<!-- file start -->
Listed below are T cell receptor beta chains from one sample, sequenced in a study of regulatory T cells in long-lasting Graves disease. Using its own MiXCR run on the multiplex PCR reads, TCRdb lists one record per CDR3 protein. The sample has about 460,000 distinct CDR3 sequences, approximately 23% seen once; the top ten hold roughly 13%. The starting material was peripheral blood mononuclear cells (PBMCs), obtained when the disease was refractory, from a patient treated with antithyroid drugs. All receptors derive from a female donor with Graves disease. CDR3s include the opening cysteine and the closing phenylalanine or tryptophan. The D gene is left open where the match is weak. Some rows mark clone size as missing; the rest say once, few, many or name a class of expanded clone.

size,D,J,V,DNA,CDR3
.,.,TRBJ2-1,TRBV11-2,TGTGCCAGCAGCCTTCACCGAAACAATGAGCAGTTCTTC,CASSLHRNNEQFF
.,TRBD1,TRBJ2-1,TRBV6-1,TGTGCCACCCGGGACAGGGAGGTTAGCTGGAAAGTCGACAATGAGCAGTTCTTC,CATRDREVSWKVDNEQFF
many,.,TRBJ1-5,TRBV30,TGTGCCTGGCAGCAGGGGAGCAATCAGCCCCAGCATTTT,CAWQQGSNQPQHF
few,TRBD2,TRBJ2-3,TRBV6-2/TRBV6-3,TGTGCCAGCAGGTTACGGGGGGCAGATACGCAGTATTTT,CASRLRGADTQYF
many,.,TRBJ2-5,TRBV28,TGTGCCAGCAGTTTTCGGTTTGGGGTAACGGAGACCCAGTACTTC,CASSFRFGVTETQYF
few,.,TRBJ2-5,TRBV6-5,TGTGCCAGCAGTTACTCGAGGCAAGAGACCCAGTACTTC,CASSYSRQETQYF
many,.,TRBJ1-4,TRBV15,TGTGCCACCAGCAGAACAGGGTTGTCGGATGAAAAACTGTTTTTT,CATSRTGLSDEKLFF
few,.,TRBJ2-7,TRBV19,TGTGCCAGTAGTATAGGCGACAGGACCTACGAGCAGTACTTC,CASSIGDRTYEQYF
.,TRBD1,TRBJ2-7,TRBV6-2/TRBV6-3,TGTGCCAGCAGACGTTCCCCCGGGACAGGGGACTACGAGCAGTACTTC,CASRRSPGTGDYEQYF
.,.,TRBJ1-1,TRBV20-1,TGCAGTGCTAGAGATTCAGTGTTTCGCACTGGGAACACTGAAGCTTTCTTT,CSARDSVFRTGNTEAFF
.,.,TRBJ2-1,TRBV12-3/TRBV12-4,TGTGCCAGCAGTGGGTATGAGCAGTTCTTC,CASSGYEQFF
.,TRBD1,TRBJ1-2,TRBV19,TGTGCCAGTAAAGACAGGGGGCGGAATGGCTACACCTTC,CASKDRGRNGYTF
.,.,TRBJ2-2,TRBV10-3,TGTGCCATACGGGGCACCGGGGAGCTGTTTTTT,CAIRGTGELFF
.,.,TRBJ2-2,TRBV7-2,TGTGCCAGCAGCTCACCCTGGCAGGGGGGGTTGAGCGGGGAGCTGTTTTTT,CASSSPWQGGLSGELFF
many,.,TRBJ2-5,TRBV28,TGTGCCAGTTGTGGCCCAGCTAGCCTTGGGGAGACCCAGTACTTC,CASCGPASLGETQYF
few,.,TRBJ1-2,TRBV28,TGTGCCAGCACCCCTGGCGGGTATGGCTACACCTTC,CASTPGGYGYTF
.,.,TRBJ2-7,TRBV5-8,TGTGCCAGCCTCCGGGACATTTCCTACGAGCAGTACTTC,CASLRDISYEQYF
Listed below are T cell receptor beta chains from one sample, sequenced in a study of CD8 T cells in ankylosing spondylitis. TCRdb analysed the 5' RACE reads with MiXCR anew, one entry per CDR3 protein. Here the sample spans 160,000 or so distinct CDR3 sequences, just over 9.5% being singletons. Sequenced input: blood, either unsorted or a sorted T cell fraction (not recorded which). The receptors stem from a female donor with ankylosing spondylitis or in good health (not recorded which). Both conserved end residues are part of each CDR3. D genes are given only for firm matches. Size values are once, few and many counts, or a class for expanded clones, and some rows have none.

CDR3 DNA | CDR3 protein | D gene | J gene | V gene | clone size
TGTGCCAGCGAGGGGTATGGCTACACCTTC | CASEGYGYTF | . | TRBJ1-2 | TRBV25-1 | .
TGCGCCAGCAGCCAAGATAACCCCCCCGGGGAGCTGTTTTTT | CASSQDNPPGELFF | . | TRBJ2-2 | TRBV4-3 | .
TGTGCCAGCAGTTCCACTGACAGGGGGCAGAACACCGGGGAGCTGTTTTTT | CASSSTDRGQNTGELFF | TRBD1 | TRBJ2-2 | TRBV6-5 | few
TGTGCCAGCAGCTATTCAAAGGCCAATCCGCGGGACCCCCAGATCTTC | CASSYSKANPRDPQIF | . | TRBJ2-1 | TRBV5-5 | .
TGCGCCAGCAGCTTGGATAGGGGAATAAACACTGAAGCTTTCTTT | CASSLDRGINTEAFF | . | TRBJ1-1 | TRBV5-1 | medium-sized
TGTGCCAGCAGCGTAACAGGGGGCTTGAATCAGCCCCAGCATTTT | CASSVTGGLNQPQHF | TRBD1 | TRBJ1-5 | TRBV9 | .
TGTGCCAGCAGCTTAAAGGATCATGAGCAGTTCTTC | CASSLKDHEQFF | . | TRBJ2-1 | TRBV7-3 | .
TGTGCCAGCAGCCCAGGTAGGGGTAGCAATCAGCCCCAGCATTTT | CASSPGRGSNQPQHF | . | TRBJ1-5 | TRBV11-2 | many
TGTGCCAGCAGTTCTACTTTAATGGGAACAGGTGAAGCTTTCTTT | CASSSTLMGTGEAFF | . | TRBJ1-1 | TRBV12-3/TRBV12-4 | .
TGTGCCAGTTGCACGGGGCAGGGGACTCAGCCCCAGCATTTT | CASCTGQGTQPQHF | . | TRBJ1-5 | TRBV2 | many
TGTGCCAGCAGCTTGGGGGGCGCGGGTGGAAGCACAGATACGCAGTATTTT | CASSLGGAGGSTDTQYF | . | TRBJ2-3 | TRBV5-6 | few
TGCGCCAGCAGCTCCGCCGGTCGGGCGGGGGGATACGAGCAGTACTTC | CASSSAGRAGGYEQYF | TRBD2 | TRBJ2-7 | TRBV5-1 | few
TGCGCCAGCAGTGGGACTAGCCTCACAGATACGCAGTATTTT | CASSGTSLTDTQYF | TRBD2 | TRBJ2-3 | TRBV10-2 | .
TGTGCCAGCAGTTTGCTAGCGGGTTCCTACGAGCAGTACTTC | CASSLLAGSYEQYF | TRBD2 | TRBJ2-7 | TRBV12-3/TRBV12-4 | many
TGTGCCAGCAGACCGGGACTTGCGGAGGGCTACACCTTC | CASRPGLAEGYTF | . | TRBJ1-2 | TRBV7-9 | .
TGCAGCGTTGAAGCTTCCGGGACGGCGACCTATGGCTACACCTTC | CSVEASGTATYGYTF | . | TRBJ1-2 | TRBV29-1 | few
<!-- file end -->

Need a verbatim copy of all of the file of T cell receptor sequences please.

Listed below are T cell receptor beta chains from one sample, sequenced in a study of regulatory T cells in long-lasting Graves disease. Using its own MiXCR run on the multiplex PCR reads, TCRdb lists one record per CDR3 protein. The sample has about 460,000 distinct CDR3 sequences, approximately 23% seen once; the top ten hold roughly 13%. The starting material was peripheral blood mononuclear cells (PBMCs), obtained when the disease was refractory, from a patient treated with antithyroid drugs. All receptors derive from a female donor with Graves disease. CDR3s include the opening cysteine and the closing phenylalanine or tryptophan. The D gene is left open where the match is weak. Some rows mark clone size as missing; the rest say once, few, many or name a class of expanded clone.

size,D,J,V,DNA,CDR3
.,.,TRBJ2-1,TRBV11-2,TGTGCCAGCAGCCTTCACCGAAACAATGAGCAGTTCTTC,CASSLHRNNEQFF
.,TRBD1,TRBJ2-1,TRBV6-1,TGTGCCACCCGGGACAGGGAGGTTAGCTGGAAAGTCGACAATGAGCAGTTCTTC,CATRDREVSWKVDNEQFF
many,.,TRBJ1-5,TRBV30,TGTGCCTGGCAGCAGGGGAGCAATCAGCCCCAGCATTTT,CAWQQGSNQPQHF
few,TRBD2,TRBJ2-3,TRBV6-2/TRBV6-3,TGTGCCAGCAGGTTACGGGGGGCAGATACGCAGTATTTT,CASRLRGADTQYF
many,.,TRBJ2-5,TRBV28,TGTGCCAGCAGTTTTCGGTTTGGGGTAACGGAGACCCAGTACTTC,CASSFRFGVTETQYF
few,.,TRBJ2-5,TRBV6-5,TGTGCCAGCAGTTACTCGAGGCAAGAGACCCAGTACTTC,CASSYSRQETQYF
many,.,TRBJ1-4,TRBV15,TGTGCCACCAGCAGAACAGGGTTGTCGGATGAAAAACTGTTTTTT,CATSRTGLSDEKLFF
few,.,TRBJ2-7,TRBV19,TGTGCCAGTAGTATAGGCGACAGGACCTACGAGCAGTACTTC,CASSIGDRTYEQYF
.,TRBD1,TRBJ2-7,TRBV6-2/TRBV6-3,TGTGCCAGCAGACGTTCCCCCGGGACAGGGGACTACGAGCAGTACTTC,CASRRSPGTGDYEQYF
.,.,TRBJ1-1,TRBV20-1,TGCAGTGCTAGAGATTCAGTGTTTCGCACTGGGAACACTGAAGCTTTCTTT,CSARDSVFRTGNTEAFF
.,.,TRBJ2-1,TRBV12-3/TRBV12-4,TGTGCCAGCAGTGGGTATGAGCAGTTCTTC,CASSGYEQFF
.,TRBD1,TRBJ1-2,TRBV19,TGTGCCAGTAAAGACAGGGGGCGGAATGGCTACACCTTC,CASKDRGRNGYTF
.,.,TRBJ2-2,TRBV10-3,TGTGCCATACGGGGCACCGGGGAGCTGTTTTTT,CAIRGTGELFF
.,.,TRBJ2-2,TRBV7-2,TGTGCCAGCAGCTCACCCTGGCAGGGGGGGTTGAGCGGGGAGCTGTTTTTT,CASSSPWQGGLSGELFF
many,.,TRBJ2-5,TRBV28,TGTGCCAGTTGTGGCCCAGCTAGCCTTGGGGAGACCCAGTACTTC,CASCGPASLGETQYF
few,.,TRBJ1-2,TRBV28,TGTGCCAGCACCCCTGGCGGGTATGGCTACACCTTC,CASTPGGYGYTF
.,.,TRBJ2-7,TRBV5-8,TGTGCCAGCCTCCGGGACATTTCCTACGAGCAGTACTTC,CASLRDISYEQYF
Listed below are T cell receptor beta chains from one sample, sequenced in a study of CD8 T cells in ankylosing spondylitis. TCRdb analysed the 5' RACE reads with MiXCR anew, one entry per CDR3 protein. Here the sample spans 160,000 or so distinct CDR3 sequences, just over 9.5% being singletons. Sequenced input: blood, either unsorted or a sorted T cell fraction (not recorded which). The receptors stem from a female donor with ankylosing spondylitis or in good health (not recorded which). Both conserved end residues are part of each CDR3. D genes are given only for firm matches. Size values are once, few and many counts, or a class for expanded clones, and some rows have none.

CDR3 DNA | CDR3 protein | D gene | J gene | V gene | clone size
TGTGCCAGCGAGGGGTATGGCTACACCTTC | CASEGYGYTF | . | TRBJ1-2 | TRBV25-1 | .
TGCGCCAGCAGCCAAGATAACCCCCCCGGGGAGCTGTTTTTT | CASSQDNPPGELFF | . | TRBJ2-2 | TRBV4-3 | .
TGTGCCAGCAGTTCCACTGACAGGGGGCAGAACACCGGGGAGCTGTTTTTT | CASSSTDRGQNTGELFF | TRBD1 | TRBJ2-2 | TRBV6-5 | few
TGTGCCAGCAGCTATTCAAAGGCCAATCCGCGGGACCCCCAGATCTTC | CASSYSKANPRDPQIF | . | TRBJ2-1 | TRBV5-5 | .
TGCGCCAGCAGCTTGGATAGGGGAATAAACACTGAAGCTTTCTTT | CASSLDRGINTEAFF | . | TRBJ1-1 | TRBV5-1 | medium-sized
TGTGCCAGCAGCGTAACAGGGGGCTTGAATCAGCCCCAGCATTTT | CASSVTGGLNQPQHF | TRBD1 | TRBJ1-5 | TRBV9 | .
TGTGCCAGCAGCTTAAAGGATCATGAGCAGTTCTTC | CASSLKDHEQFF | . | TRBJ2-1 | TRBV7-3 | .
TGTGCCAGCAGCCCAGGTAGGGGTAGCAATCAGCCCCAGCATTTT | CASSPGRGSNQPQHF | . | TRBJ1-5 | TRBV11-2 | many
TGTGCCAGCAGTTCTACTTTAATGGGAACAGGTGAAGCTTTCTTT | CASSSTLMGTGEAFF | . | TRBJ1-1 | TRBV12-3/TRBV12-4 | .
TGTGCCAGTTGCACGGGGCAGGGGACTCAGCCCCAGCATTTT | CASCTGQGTQPQHF | . | TRBJ1-5 | TRBV2 | many
TGTGCCAGCAGCTTGGGGGGCGCGGGTGGAAGCACAGATACGCAGTATTTT | CASSLGGAGGSTDTQYF | . | TRBJ2-3 | TRBV5-6 | few
TGCGCCAGCAGCTCCGCCGGTCGGGCGGGGGGATACGAGCAGTACTTC | CASSSAGRAGGYEQYF | TRBD2 | TRBJ2-7 | TRBV5-1 | few
TGCGCCAGCAGTGGGACTAGCCTCACAGATACGCAGTATTTT | CASSGTSLTDTQYF | TRBD2 | TRBJ2-3 | TRBV10-2 | .
TGTGCCAGCAGTTTGCTAGCGGGTTCCTACGAGCAGTACTTC | CASSLLAGSYEQYF | TRBD2 | TRBJ2-7 | TRBV12-3/TRBV12-4 | many
TGTGCCAGCAGACCGGGACTTGCGGAGGGCTACACCTTC | CASRPGLAEGYTF | . | TRBJ1-2 | TRBV7-9 | .
TGCAGCGTTGAAGCTTCCGGGACGGCGACCTATGGCTACACCTTC | CSVEASGTATYGYTF | . | TRBJ1-2 | TRBV29-1 | few